Regarding insurance, I had remembered carrier and AppleCare Theft insurance being about the same price. But they’re not in this case. Apple’s theft insurance was about $11, not the $18 from T-Mobile. So I cancelled T-Mobile’s and switched to Apple’s. So that saves me a few bucks a month. Plus Apple’s per-incident deductible was substantially lower.

I must be missing something. Or many things. Please educate me.

Does Apple allow me to set an email address, or is it (for me, at least) locked to the email address that is my AppleID?

If Find My … is turned of instantly, then what report is it that I’m no longer able to receive?

I think this means that I cannot set an email address separately from the AppleID address. But if that’s the case, why wouldn’t I just use the other address as my AppleID address? (For me, it’s because I already set up my AppleID using an iCloud address, but would it make sense for a newcomer to Apple to use a non-iCloud address?)

To have all email forwarded to another address seems tedious at best.

I have no credit card on file with Apple. What does this mean for me?

Is 1Password invulnerable to corruption, hacking, or expiration? (It’s a serious question. My password manager is an encrypted file that I maintain, with multiple backups.) How is 1Password better than a browser, for example? Or Keychain?

Go to In the Security section, you can set the Notification e-mail address, which is where Apple will send important security and account information in addition to your Apple ID address.

Pretty close – expired subscriptions still have read access to their local vaults. As near I can determine, all data encrypt/decrypt is local.

Currently, browsers do not follow a common standard for password storage and retrieval. Cross-browser and cross-OS synchronization is often complicated and not easy to understand. In some cases we see that user data is, by default, uploaded to servers not under user control. (See the latest Chrome password articles.)

Browsers are not the only place where login credentials are required. 1Password works with many iOS applications such as those which vendors provide to provide banking services while still working with browser access to the same services. 1Password use is independent of user login on macOS, iOS, and others. This means vaults may be shared between different users on different hardware, as may happen in a domestic partnership where device usage patterns fairly insist in separate devices. Simple put, 1Password provides a powerful superset of browser password storage.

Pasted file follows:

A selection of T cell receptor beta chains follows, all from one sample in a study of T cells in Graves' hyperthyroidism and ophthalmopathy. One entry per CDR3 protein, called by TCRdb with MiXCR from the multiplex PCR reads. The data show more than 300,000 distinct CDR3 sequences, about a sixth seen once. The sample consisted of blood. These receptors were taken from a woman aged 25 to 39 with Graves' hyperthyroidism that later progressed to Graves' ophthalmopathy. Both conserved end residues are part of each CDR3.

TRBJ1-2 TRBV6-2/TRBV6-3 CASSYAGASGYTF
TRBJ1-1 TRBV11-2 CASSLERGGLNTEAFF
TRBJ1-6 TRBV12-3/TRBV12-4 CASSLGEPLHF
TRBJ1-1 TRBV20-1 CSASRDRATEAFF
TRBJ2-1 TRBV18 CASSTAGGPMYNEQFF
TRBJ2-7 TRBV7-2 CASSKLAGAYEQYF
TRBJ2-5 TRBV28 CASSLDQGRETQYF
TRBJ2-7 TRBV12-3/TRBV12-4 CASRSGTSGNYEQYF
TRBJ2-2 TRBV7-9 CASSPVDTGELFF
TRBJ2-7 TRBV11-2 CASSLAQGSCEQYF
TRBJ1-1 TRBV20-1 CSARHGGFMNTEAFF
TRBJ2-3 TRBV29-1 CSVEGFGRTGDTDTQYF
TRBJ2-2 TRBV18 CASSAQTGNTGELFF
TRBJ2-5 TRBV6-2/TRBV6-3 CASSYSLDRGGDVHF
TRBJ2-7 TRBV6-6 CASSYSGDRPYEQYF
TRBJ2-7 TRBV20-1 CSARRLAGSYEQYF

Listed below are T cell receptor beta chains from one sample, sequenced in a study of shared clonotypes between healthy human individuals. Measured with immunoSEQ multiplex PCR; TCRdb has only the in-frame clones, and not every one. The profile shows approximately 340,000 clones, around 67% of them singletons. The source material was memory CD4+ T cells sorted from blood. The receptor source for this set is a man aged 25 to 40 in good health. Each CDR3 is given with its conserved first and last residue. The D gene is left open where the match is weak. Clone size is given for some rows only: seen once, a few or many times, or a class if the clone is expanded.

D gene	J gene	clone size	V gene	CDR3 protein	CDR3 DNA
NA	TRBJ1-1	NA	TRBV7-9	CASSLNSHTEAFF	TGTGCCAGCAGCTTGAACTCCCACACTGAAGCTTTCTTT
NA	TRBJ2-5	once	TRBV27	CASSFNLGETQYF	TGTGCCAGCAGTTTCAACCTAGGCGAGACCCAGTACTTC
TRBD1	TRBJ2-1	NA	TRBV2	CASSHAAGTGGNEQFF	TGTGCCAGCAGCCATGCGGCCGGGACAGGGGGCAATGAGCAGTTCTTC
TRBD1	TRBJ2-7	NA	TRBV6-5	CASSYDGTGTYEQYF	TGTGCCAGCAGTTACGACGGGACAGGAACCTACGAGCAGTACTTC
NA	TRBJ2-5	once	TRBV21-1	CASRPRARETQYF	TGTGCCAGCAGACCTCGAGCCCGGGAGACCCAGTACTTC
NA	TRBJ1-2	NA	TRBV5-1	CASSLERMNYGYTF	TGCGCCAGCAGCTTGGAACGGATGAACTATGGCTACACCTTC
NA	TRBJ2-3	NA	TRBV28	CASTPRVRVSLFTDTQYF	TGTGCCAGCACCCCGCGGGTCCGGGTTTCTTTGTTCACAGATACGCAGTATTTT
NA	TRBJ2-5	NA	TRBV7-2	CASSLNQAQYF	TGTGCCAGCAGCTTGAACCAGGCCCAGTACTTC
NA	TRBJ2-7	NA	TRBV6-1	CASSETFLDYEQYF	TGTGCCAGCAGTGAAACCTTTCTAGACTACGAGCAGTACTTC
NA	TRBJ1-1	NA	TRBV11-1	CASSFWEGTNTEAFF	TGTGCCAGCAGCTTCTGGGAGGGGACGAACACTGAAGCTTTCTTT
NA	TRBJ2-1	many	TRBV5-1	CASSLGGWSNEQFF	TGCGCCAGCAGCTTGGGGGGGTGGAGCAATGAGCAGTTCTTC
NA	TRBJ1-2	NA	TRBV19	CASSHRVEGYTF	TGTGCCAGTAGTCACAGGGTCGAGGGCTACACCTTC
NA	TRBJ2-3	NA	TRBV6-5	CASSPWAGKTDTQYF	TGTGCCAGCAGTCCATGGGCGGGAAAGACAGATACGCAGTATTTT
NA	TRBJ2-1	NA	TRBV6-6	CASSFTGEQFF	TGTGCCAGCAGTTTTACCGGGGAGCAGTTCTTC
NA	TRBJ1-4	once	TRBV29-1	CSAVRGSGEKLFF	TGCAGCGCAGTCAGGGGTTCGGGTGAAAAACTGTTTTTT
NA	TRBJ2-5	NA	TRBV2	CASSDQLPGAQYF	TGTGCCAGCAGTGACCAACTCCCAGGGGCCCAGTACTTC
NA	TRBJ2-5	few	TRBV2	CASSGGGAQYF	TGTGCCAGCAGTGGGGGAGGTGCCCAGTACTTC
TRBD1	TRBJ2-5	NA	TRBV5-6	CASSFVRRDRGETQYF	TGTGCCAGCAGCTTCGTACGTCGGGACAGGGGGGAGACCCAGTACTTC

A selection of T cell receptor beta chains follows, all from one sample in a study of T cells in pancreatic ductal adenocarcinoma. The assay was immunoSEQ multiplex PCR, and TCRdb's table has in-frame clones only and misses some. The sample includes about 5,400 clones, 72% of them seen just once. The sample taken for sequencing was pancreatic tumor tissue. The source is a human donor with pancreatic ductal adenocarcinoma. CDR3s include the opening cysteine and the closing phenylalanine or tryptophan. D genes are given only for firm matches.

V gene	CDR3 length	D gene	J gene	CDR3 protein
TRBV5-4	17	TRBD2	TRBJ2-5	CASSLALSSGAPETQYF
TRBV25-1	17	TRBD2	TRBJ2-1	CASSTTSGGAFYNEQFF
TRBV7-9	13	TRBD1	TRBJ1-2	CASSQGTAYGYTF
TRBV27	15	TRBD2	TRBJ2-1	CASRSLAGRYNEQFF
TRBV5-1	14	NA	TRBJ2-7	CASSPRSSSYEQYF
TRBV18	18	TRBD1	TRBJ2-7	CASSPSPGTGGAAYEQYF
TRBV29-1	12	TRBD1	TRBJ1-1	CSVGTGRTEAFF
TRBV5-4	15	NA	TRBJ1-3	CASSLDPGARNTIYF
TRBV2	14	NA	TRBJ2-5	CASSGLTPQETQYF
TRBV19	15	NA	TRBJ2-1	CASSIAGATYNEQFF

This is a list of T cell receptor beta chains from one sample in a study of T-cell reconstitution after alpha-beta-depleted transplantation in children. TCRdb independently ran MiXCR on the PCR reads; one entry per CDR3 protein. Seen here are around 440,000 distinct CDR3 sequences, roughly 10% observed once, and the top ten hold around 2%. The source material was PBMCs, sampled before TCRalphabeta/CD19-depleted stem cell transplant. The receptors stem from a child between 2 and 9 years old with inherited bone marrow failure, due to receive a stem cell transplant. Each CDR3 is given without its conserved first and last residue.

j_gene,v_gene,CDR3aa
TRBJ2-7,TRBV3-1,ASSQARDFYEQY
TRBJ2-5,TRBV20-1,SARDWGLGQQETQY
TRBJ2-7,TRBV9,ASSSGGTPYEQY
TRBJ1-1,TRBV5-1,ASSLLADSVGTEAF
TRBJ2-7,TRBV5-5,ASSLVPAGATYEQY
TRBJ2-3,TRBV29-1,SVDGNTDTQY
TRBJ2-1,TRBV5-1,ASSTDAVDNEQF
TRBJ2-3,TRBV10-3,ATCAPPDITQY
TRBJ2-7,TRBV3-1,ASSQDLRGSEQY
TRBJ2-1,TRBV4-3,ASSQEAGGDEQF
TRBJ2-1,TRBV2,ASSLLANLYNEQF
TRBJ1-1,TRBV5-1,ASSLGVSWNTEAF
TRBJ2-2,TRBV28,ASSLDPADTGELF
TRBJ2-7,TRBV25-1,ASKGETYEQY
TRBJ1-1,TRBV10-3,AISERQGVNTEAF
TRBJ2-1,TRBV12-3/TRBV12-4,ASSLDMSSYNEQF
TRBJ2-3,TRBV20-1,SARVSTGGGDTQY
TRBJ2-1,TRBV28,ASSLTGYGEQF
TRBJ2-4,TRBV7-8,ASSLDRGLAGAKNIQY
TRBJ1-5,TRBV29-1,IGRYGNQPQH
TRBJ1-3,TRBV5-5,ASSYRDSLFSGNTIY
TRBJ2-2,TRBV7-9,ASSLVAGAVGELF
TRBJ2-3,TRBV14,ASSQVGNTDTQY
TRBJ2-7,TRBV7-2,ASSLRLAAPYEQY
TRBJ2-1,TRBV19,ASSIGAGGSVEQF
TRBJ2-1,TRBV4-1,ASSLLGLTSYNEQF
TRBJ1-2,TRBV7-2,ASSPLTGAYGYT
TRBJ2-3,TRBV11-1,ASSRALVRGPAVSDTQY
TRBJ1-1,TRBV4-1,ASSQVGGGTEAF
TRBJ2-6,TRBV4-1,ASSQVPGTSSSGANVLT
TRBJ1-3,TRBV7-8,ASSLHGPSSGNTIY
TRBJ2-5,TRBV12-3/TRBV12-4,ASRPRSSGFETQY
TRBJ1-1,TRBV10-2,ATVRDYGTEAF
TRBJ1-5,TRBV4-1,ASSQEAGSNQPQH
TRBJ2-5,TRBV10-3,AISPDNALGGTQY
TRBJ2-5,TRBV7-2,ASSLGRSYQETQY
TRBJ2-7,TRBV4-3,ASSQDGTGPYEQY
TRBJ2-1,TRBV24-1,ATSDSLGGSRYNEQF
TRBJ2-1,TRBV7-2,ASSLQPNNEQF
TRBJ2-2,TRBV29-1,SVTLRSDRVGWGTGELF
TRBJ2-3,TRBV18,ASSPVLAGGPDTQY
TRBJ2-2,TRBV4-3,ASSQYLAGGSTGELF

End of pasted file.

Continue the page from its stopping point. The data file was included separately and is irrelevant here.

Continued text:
My relationship with AgileBits is as a satisfied customer for more than six years. I didn’t speak of other programs since you asked specifically about 1Password.

Thanks, @Shamino. I had visited that site earlier, but I hadn’t clicked on Edit for the Security section because nothing at the main page indicated to me that it held an email address.

Two comments. First, each time I went to that login page, I was required to enter a six digit number that appeared on the same computer screen from which I was logging in; I don’t understand how that enhances security. Second, apparently I had already been warned about using a non-Apple email address, because I already was.

With no intention to be snarky, I ask if 1Password follows a common standard? More importantly for this conversation, I do not use any cross-browser or cross-OS synchronization, mainly because I use one browser on one computer. (If find iPhone screens and even iPad screens to be too small, so I postpone almost everything web related until I get to the Macintosh.)

Now that could be significant, and I was unaware. Thanks. Can one 1Password account have multiple vaults? (I can’t think why I would want that now, but I can envision situations where I might.)